Holmes, who was fluent in six languages, spoke to the man in his native tongue, and I imagine, impeccable German, as was his habit. When he was finished, we walked back to Connell's office. Holmes lit his pipe in that deliberate way of his when he was thinking things out.
"Metzinger is not your man," he said finally.
"How can you say that just by talking to him?" Connell said.
"He has the short, coarse hands of a man who has done a great deal of manual labor all his life, and I understand, clumsy even at carpentry. He would not be the ideal candidate for a murder of a human body that was dissected at precisely the right vertebrae to sheer off the head. Point one."
"A doctor, Holmes?" I said.
"More like a butcher," he said. “Much like the others. This was not an operation. This was merely the chopping off of the head to hide the identification of the bodies. This man left blood all over the place. He was not careful at all."
"Unless that is exactly what he craved," Connell said.
“Possible, but also consider he knew exactly what vertebra to cut through.
"Point two," Holmes continued, "This is an isolated area. This woman has the soft hands of a woman of means. She did not belong in that area. So she had to be lured there, and Metzinger would have had a great deal of difficulty luring someone of those means there since he is a short rotund man of some 55 years and barely speaks a word or two of English, and point three," he said, rising out of his chair, "Although he seems strange to we English because he is a foreigner, he is quite normal to his wife and children who are standing outside the prison at this very moment, and they will no doubt give him a good alibi for the third murder.”
"How could you know that Holmes?” I said.
"Why Watson, don't you remember? We passed them in the yard, and if you look out this window, you will see they are still there."
Inspector Connell walked to the door and said, "I'll have them removed immediately."
"Not necessary, Inspector,” Holmes said . “They will have their father and husband back in an hour."
"You are recommending releasing Metzinger?" Connell said incredulously.
"Yes, so you can find a more convincing suspect." He turned to Connell and said. "He is an innocent man."
"If Holmes says he is innocent, inspector...” I said, then let the statement stand on its own merit."
I am sure Connell was not thrilled to have two old chaps come in and tear his arrest apart, so it was with a rather chilly note that we took our leave of the inspector.
On the way out, Holmes stopped at the sergeant's desk and asked to see the list of missing persons in the past four months. The sergeant mentioned twenty cases of missing persons. Holmes took the list and crossed out the names of men and boys and women over forty. There were now ten names left. Four prostitutes, an Irish woman who had vanished two days after she arrived in London, a housewife who vanished from her estate in the middle of the night near Hardcrumpt Castle and four university students.
Holmes asked if he could see the files of these cases, as he had just been assigned this torso case, and he was referred to Captain Wiggins.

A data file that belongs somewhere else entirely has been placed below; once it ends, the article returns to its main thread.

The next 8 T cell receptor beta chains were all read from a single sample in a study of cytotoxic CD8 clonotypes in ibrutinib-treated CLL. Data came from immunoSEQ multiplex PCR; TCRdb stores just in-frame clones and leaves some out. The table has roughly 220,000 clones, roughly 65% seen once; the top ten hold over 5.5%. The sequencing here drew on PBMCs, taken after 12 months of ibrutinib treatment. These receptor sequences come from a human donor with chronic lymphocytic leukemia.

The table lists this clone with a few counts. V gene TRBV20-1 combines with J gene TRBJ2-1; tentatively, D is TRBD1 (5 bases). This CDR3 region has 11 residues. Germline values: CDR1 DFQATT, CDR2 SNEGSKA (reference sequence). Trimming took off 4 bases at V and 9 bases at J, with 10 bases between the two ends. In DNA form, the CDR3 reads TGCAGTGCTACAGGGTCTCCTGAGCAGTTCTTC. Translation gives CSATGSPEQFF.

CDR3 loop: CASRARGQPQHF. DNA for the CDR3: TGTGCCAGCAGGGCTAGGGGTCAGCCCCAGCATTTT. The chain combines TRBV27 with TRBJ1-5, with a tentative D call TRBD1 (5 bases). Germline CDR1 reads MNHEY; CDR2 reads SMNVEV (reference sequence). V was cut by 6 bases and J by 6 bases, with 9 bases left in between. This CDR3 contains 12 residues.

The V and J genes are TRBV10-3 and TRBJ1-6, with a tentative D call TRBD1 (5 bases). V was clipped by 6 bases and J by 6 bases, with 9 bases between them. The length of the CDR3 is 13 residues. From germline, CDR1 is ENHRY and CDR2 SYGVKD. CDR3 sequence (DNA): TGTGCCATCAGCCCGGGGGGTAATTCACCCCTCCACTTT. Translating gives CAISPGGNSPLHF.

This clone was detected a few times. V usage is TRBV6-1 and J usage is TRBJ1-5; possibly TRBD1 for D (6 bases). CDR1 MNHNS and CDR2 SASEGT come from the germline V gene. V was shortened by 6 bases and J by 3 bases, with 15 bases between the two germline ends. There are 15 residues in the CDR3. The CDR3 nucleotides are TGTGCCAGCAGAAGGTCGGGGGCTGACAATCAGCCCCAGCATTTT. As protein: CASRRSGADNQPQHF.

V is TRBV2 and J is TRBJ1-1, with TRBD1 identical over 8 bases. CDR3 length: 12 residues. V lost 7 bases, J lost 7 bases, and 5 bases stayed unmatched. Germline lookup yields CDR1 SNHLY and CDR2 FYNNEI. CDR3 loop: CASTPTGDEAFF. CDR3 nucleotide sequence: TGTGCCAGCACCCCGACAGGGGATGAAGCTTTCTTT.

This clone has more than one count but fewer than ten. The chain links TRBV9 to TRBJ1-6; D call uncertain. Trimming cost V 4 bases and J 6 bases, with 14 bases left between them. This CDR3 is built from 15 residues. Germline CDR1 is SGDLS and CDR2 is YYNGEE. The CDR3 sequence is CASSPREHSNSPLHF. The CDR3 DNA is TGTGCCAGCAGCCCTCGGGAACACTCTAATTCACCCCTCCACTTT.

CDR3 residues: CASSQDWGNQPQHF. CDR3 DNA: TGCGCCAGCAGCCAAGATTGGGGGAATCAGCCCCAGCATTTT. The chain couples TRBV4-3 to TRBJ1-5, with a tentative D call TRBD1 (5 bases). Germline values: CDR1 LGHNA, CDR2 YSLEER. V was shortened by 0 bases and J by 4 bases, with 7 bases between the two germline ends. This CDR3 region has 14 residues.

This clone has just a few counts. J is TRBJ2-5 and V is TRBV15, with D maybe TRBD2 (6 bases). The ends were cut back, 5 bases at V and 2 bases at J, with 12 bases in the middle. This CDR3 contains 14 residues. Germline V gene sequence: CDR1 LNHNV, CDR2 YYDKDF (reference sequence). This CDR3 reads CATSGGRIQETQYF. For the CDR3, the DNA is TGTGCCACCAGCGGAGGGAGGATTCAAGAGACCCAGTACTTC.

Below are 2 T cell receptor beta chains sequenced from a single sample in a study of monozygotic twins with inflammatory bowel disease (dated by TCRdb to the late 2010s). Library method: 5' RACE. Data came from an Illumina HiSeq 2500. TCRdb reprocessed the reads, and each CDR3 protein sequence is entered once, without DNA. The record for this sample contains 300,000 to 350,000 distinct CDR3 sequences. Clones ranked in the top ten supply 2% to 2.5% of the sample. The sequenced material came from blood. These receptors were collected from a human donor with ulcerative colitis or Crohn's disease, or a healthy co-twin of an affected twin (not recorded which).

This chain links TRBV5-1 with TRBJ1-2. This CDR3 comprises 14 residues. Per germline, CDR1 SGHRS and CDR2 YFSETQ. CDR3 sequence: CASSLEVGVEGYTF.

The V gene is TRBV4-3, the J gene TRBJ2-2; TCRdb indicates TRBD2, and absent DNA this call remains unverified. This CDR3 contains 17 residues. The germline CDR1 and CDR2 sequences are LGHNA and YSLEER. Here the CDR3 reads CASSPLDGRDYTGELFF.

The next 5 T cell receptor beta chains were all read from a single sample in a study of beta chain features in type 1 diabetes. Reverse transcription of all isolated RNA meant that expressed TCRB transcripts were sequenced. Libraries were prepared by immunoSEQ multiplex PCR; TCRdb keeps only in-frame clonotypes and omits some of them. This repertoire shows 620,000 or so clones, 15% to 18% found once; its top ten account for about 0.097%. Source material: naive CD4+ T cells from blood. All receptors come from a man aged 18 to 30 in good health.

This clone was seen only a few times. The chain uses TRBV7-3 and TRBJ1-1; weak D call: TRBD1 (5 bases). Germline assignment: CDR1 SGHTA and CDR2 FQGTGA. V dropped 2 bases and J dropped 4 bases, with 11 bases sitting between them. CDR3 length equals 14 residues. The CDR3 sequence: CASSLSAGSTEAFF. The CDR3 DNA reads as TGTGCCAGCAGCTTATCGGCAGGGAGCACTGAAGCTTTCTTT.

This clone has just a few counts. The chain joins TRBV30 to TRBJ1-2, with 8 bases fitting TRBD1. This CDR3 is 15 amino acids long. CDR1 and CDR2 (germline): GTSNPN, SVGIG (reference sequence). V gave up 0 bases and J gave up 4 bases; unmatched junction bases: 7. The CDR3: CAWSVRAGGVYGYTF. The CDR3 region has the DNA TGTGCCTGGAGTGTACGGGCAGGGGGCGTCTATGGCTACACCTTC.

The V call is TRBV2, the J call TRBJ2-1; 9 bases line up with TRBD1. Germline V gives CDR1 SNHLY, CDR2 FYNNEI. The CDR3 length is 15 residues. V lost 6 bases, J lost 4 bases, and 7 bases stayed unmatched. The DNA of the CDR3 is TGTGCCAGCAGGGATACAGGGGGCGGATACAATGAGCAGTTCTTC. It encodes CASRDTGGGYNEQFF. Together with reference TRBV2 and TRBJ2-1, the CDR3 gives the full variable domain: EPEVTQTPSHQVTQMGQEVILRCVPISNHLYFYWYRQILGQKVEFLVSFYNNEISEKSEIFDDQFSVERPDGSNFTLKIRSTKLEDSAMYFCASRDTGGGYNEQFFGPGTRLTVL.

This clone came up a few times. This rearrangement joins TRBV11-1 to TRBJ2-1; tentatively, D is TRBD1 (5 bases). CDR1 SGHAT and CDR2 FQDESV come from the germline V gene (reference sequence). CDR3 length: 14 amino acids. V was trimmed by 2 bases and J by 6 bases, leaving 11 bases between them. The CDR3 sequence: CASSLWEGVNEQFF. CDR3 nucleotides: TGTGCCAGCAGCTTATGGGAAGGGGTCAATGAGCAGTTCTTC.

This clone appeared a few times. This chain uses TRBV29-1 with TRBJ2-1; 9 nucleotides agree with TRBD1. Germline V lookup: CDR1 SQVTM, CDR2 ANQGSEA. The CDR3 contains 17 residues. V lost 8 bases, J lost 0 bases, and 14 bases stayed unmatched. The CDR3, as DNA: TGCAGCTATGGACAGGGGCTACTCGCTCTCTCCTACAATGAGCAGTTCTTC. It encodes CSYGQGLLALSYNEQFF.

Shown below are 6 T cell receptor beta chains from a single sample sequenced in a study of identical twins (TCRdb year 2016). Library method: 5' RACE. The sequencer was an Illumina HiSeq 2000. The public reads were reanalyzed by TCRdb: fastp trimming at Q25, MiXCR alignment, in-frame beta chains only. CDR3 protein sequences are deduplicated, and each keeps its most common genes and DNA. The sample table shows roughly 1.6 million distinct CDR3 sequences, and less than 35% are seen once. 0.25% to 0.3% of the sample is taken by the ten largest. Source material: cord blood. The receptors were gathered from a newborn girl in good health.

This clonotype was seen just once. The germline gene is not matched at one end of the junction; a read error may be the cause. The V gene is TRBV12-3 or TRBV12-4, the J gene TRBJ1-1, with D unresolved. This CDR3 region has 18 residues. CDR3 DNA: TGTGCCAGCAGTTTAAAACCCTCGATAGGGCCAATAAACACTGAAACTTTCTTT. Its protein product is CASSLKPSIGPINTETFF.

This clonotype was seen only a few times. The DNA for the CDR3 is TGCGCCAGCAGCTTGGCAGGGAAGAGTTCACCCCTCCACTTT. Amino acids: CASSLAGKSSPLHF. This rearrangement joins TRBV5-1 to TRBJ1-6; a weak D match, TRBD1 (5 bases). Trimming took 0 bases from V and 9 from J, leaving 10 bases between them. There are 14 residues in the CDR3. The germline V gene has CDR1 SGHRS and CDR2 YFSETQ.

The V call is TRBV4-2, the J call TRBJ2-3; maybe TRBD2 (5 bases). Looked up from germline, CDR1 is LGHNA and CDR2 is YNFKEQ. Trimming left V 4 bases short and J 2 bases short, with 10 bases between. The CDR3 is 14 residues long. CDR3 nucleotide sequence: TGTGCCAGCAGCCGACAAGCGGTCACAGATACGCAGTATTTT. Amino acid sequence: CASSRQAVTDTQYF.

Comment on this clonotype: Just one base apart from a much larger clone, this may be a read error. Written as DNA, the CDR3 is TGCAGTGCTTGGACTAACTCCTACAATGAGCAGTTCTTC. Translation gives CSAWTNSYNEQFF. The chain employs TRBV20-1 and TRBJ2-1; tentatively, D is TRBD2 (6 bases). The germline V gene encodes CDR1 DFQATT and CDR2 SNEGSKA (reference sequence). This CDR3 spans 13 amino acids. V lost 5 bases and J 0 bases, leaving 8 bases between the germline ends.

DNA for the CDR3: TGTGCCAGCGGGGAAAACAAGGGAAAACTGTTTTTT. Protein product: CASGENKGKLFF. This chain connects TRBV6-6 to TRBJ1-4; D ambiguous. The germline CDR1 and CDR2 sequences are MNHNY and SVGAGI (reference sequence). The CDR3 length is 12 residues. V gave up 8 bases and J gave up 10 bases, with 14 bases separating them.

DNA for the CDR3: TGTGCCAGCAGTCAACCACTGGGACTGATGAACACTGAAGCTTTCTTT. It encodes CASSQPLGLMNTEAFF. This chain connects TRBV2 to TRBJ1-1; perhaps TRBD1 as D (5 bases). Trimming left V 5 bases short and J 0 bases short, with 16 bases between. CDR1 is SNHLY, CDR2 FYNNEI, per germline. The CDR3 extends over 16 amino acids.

Wiggins was a robust man with a large waxed mustache, and was from the old guard Scotland Yard.
"Don't mind Connell," he said after we settled in burgundy chairs, "The new men still have to prove themselves and are a bit touchy." He leaned back and took out a cigar from his breast pocket. "What can I do for you, Holmes?"
"I am interested in the missing persons' cases," Holmes said. “Perhaps they can help with this case.”
"Certainly," Wiggins said. "Damn unsavory business these. We have a suspect, but I am not comfortable with this one.”
“Quite,” Holmes said. “I told Connell to send him home to his wife and children.”
“Yes,” Wiggins said. “I just received a terse note from him on the subject. He seems a bit put off by your unspoken authority.”
"I'd like to take the missing person files home with me to see if there is something I can put together," Holmes said.
"You're welcome to anything you need, Holmes," Wiggins said. "I, for one, welcome your help in this dastardly business." He rose and walked to a large cabinet near the window. When he returned to his desk, he placed the files in front of Holmes. Holmes took them and tucked them in the crook of his arm.
"Oh," Holmes said, "Connell is going to be hesitant about the German chap, but I think you should let him go to his family before we have an international incident, considering the fact he is innocent of any crime."
"Well, if you are sure, Holmes." He rang for his secretary, and she came in straightaway.
"Tell Connell we are releasing the German," Wiggins said. "And put a note on the front desk that Sherlock Holmes is helping us in this investigation." He winked at Holmes. “It’s all in the wording. It makes Connell look like he is still in charge.”
Holmes thanked Wiggins and we were on our way to Baker Street.
When we had arrived at Holmes' residence, he settled into a chair and sat before the fire. As I was about to take my leave, there was a knock at the door. Since it was quite late, I went to the door myself rather than wake Mrs. Hudson, who was getting on in years as we all were.
Major Prendergast stepped inside and shook the fog out of his coat and hat.
“Please,” he said. “I must See Mr. Holmes.”
Holmes met us at the doorway and ushered him to a chair near the fire. After he was comfortably seated, Holmes said, “What is it, Major, that sends you out on a night like this?”
“It’s my dear Friend, Dr. West. His wife is missing and I’m afraid he is taking it quite hard, as you can imagine, and we have had to transfer all his patients to another doctor. Let me tell you, Mr. Holmes, we can only do this for so long.”
Holmes took out his pipe and tapped some tobacco in the bowl, then lighted the center. “Tell me about her, Major,” Holmes said.
“She is a quiet person, 33 years old as of last month. Tends to her garden in the mornings and entertains her friends with afternoon teas on occasion. A woman of means,” he said. “She is a Hartley. Quite wealthy family. This is a dastardly thing for a family like that.”
How exciting, Mark! This sounds like a fascinating read! Thank you for visiting us today!
I have had fiction, poetry, articles and guest columns in 67 publications including Yankee, Poetry International, Sothern Poetry Review, Potomac Review, Philadelphia Daily News, Miami Jerald, New York Times and Washington Post. I was director of the Florida State University Poet Series, appointed Master Poet by the Florida Arts Council and assistant director of the FSU CPE. My previous books are Walking on Water (Poetry, 1986), Sex in the 90s (1993), In the Arms of Strangers (2003), Five Days to Eternity (2004), The Judas Scroll (2005), Of Flesh and Stone ((Poetry, 2009), The Ghost (2013) and The Death of Sherlock Holmes & Other Stories (2014). I am a member of the Authors Guild and the Academy of American Poets.
Amazon Author page: http://www.amazon.com/Mark-Randolph-Conte/e/B003U4ULJ8/